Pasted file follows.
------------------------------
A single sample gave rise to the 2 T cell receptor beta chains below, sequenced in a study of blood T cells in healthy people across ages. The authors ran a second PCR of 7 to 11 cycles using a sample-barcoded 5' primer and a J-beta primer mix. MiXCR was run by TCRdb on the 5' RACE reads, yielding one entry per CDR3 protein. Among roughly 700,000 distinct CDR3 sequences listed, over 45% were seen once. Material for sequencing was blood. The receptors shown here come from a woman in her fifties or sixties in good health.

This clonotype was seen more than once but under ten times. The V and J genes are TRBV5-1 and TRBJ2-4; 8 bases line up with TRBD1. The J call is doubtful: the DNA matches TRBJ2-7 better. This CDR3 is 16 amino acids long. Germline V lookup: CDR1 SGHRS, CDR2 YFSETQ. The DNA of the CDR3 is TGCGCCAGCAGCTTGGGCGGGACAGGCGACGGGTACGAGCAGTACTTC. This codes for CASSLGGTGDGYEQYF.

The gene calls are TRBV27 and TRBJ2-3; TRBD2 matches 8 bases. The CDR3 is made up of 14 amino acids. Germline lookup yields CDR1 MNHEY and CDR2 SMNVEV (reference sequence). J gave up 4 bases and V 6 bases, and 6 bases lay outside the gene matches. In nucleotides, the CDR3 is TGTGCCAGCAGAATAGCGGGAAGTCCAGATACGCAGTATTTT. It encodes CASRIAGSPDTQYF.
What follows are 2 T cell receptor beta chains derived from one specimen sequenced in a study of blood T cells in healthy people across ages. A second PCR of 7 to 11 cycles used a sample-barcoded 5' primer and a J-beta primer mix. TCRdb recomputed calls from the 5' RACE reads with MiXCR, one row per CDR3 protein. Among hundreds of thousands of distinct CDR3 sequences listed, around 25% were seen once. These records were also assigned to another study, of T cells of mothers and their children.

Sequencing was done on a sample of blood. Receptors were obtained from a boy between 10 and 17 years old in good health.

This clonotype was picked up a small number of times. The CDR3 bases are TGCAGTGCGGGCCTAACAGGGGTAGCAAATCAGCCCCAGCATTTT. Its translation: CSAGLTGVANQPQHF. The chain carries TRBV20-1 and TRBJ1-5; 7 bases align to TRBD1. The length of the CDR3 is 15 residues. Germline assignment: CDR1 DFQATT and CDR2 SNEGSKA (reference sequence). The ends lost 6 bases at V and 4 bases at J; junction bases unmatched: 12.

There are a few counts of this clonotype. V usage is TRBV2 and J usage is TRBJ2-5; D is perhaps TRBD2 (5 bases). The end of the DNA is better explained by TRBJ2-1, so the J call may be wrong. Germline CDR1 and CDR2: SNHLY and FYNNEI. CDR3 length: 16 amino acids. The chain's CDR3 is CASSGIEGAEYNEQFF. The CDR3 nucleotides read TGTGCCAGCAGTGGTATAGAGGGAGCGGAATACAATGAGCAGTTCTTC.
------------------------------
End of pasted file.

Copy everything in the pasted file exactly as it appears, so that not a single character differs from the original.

A single sample gave rise to the 2 T cell receptor beta chains below, sequenced in a study of blood T cells in healthy people across ages. The authors ran a second PCR of 7 to 11 cycles using a sample-barcoded 5' primer and a J-beta primer mix. MiXCR was run by TCRdb on the 5' RACE reads, yielding one entry per CDR3 protein. Among roughly 700,000 distinct CDR3 sequences listed, over 45% were seen once. Material for sequencing was blood. The receptors shown here come from a woman in her fifties or sixties in good health.

This clonotype was seen more than once but under ten times. The V and J genes are TRBV5-1 and TRBJ2-4; 8 bases line up with TRBD1. The J call is doubtful: the DNA matches TRBJ2-7 better. This CDR3 is 16 amino acids long. Germline V lookup: CDR1 SGHRS, CDR2 YFSETQ. The DNA of the CDR3 is TGCGCCAGCAGCTTGGGCGGGACAGGCGACGGGTACGAGCAGTACTTC. This codes for CASSLGGTGDGYEQYF.

The gene calls are TRBV27 and TRBJ2-3; TRBD2 matches 8 bases. The CDR3 is made up of 14 amino acids. Germline lookup yields CDR1 MNHEY and CDR2 SMNVEV (reference sequence). J gave up 4 bases and V 6 bases, and 6 bases lay outside the gene matches. In nucleotides, the CDR3 is TGTGCCAGCAGAATAGCGGGAAGTCCAGATACGCAGTATTTT. It encodes CASRIAGSPDTQYF.
What follows are 2 T cell receptor beta chains derived from one specimen sequenced in a study of blood T cells in healthy people across ages. A second PCR of 7 to 11 cycles used a sample-barcoded 5' primer and a J-beta primer mix. TCRdb recomputed calls from the 5' RACE reads with MiXCR, one row per CDR3 protein. Among hundreds of thousands of distinct CDR3 sequences listed, around 25% were seen once. These records were also assigned to another study, of T cells of mothers and their children.

Sequencing was done on a sample of blood. Receptors were obtained from a boy between 10 and 17 years old in good health.

This clonotype was picked up a small number of times. The CDR3 bases are TGCAGTGCGGGCCTAACAGGGGTAGCAAATCAGCCCCAGCATTTT. Its translation: CSAGLTGVANQPQHF. The chain carries TRBV20-1 and TRBJ1-5; 7 bases align to TRBD1. The length of the CDR3 is 15 residues. Germline assignment: CDR1 DFQATT and CDR2 SNEGSKA (reference sequence). The ends lost 6 bases at V and 4 bases at J; junction bases unmatched: 12.

There are a few counts of this clonotype. V usage is TRBV2 and J usage is TRBJ2-5; D is perhaps TRBD2 (5 bases). The end of the DNA is better explained by TRBJ2-1, so the J call may be wrong. Germline CDR1 and CDR2: SNHLY and FYNNEI. CDR3 length: 16 amino acids. The chain's CDR3 is CASSGIEGAEYNEQFF. The CDR3 nucleotides read TGTGCCAGCAGTGGTATAGAGGGAGCGGAATACAATGAGCAGTTCTTC.